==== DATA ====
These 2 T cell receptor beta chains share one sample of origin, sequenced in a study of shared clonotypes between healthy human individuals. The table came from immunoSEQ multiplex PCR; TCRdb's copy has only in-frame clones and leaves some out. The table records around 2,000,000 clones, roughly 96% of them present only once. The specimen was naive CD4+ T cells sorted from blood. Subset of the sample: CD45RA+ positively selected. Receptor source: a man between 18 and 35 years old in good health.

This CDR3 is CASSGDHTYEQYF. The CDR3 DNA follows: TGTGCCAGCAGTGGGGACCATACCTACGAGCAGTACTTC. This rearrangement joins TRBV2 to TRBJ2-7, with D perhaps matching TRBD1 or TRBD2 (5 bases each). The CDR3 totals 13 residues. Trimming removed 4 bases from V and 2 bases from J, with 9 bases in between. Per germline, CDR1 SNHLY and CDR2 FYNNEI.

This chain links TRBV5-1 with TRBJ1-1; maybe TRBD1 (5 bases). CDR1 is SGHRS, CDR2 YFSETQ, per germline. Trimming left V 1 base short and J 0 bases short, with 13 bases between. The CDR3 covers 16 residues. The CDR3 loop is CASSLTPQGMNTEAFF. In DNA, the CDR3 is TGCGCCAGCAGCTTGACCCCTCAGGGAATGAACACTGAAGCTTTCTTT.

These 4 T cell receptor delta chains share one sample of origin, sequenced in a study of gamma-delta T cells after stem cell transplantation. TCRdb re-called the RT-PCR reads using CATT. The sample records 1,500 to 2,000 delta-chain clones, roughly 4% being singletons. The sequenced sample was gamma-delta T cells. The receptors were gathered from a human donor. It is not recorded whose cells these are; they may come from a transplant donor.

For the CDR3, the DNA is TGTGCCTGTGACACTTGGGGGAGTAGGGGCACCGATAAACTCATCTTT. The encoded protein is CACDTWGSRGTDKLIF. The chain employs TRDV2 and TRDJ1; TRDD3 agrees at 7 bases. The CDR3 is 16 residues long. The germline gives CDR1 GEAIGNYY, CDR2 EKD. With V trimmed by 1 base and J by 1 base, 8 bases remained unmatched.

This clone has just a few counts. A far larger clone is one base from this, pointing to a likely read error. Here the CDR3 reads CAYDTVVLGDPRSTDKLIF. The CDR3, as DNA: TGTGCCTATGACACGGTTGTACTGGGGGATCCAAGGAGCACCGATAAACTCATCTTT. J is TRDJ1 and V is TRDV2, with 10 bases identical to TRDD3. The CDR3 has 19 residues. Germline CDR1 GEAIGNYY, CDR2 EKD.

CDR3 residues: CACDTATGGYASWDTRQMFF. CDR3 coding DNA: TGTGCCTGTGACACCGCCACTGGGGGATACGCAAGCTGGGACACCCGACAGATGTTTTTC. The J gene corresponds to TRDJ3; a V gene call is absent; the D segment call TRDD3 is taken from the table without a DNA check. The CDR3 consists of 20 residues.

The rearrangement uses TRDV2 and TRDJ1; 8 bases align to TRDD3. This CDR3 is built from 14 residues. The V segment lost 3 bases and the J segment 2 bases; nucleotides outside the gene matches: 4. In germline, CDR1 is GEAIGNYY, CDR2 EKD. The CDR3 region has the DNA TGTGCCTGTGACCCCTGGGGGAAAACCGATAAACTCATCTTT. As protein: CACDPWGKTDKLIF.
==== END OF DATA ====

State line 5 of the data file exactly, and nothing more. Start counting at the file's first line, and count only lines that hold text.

For the CDR3, the DNA is TGTGCCTGTGACACTTGGGGGAGTAGGGGCACCGATAAACTCATCTTT. The encoded protein is CACDTWGSRGTDKLIF. The chain employs TRDV2 and TRDJ1; TRDD3 agrees at 7 bases. The CDR3 is 16 residues long. The germline gives CDR1 GEAIGNYY, CDR2 EKD. With V trimmed by 1 base and J by 1 base, 8 bases remained unmatched.